VELVET GLOVES FOR THE GOP
Congressman John Boehner crafts its milder message
Between his ethics woes and his abysmal public image, House Speaker Newt Gingrich is the last person Republicans want out front promoting their agenda. What the GOP needs is a fresh face, someone who can put a kinder, gentler spin on its plans to balance the budget, cut federal programs, and slash regulations.
Enter Ohio Representative John A. Boehner (pronounced BAY-ner), chair of the 227-member House Republican caucus and chief message meister for his party's agenda on Capitol Hill. Tall and handsome, with piercing blue eyes, the 47-year-old former sales exec certainly makes a slick pitchman. And out front is where he spends his time these days, trying to calm voter qualms about Gingrich. If the Speaker's personal troubles worsen, Boehner's clout could grow.
Corporate America is certainly rooting for him. Many CEOs fret that if Gingrich falls, two Texas populists who love to bash Big Business will assume the helm--Majority Leader Richard K. Armey and GOP Whip Tom DeLay. "Boehner does an extraordinary job reaching out to us," says a top corporate lobbyist. "Armey and DeLay have a very negative view of Big Business."
Though no less conservative than other GOP leaders, Boehner says it's time to soften the edge on Republican revolutionary rhetoric. Instead of threatening to eliminate the Education Dept., for example, Republicans will talk about taking billions of dollars away from Washington bureaucrats and giving them back to states and communities so parents will have more control. Likewise, balancing the federal budget will be touted as a way to lower car and mortgage payments. "The 104th Congress was `the Reform Congress,"' he contends. "But the 105th will be about the quality of life for all our citizens."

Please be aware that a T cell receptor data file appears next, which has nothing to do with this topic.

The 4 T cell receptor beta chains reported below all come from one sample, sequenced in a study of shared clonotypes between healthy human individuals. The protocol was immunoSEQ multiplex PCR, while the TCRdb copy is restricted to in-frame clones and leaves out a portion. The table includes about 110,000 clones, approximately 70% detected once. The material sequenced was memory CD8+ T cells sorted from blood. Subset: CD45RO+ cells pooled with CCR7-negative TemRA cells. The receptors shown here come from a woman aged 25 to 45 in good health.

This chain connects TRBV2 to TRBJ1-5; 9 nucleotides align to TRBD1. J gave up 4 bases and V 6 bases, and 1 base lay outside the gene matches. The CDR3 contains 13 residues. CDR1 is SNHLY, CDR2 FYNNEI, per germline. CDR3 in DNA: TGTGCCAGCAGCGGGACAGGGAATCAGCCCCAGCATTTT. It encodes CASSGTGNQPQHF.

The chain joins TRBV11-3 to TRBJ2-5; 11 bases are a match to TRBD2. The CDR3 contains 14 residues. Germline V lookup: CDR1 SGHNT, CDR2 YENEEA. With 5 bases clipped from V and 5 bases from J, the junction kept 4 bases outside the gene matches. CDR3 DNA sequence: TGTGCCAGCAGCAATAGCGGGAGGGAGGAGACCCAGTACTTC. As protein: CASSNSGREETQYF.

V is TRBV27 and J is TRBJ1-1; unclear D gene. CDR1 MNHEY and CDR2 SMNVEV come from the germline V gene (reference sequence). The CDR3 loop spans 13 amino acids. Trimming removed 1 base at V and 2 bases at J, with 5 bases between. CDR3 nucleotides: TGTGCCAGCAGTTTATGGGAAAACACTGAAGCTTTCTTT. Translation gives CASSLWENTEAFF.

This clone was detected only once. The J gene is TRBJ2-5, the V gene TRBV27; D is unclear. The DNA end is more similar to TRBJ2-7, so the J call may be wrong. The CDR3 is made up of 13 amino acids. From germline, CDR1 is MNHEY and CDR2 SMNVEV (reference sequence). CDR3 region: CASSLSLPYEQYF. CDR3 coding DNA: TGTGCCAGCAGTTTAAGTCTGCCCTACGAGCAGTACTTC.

With polls showing two-thirds of voters wanting Gingrich to step aside, the new plan calls for the acerbic Speaker to focus on strategy and let Boehner and others carry the message. Explains the Ohioan: "You are beginning to see more horizontal leadership, where a lot of us will be playing bigger roles."
And becoming targets: Despite Boehner's reputation for smoothness, some GOP colleagues blame him for the GOP's image as uncaring zealots. He's already butting heads with DeLay over control of the GOP message. Says a top strategist: "Boehner is taking hits."
The House GOP caucus chairman--No.4 in the hierarchy--didn't help his cause when he used a cellular phone for a sensitive pre-Christmas conference call with Gingrich and other GOP leaders. That enabled a Florida couple to intercept the call, in which the pols discussed ways to rebut charges of ethics violations by Gingrich. Newt had pledged to avoid such a counterattack.
GANG OF SEVEN. That's one of the few blunders Boehner has made in his rapid rise. He joined Congress only six years ago after running a small company representing makers of plastics and packaging products. He entered politics out of "sheer frustration that government was choking the free enterprise system to death," he says.
Boehner quickly made a name as a vitriolic critic of the way Democrats ran Congress. He was a member of the Gang of Seven freshmen who pushed House leaders to reveal the names of members who had bounced checks at the House bank. Then he used C-Span broadcasts of House proceedings to blast Democrats in the House Post Office scandal.
When Republicans took control of Capitol Hill in 1994, Boehner, a Gingrich confidant, got the job of communications strategist. One key accomplishment: getting disparate conservative groups to lobby together for the GOP agenda. "As a businessman, he relates to [our] issues," says Bruce Josten, senior vice-president at the U.S. Chamber of Commerce.
Still, as GOP approval ratings sank in the wake of the 1995 government shutdown, Republicans griped that their message was being mangled. "[We've] come across as too harsh and numbers-driven," says GOP strategist Frank I. Luntz. Some blamed Boehner. "He was too smug and has a backroom image," says one House Republican staffer. But his defenders say the problem wasn't the messenger. "We didn't have a Plan B for the government shutdown," says Representative Scott Klug (R-Wis.).
Boehner's job now is to help forge a successful Plan B so that the party can get past its Gingrich problem. If he succeeds, he'll earn the gratitude of his GOP colleagues--and perhaps move up a notch in the Republican firmament.By Amy Borrus and Mary Beth Regan in WashingtonReturn to top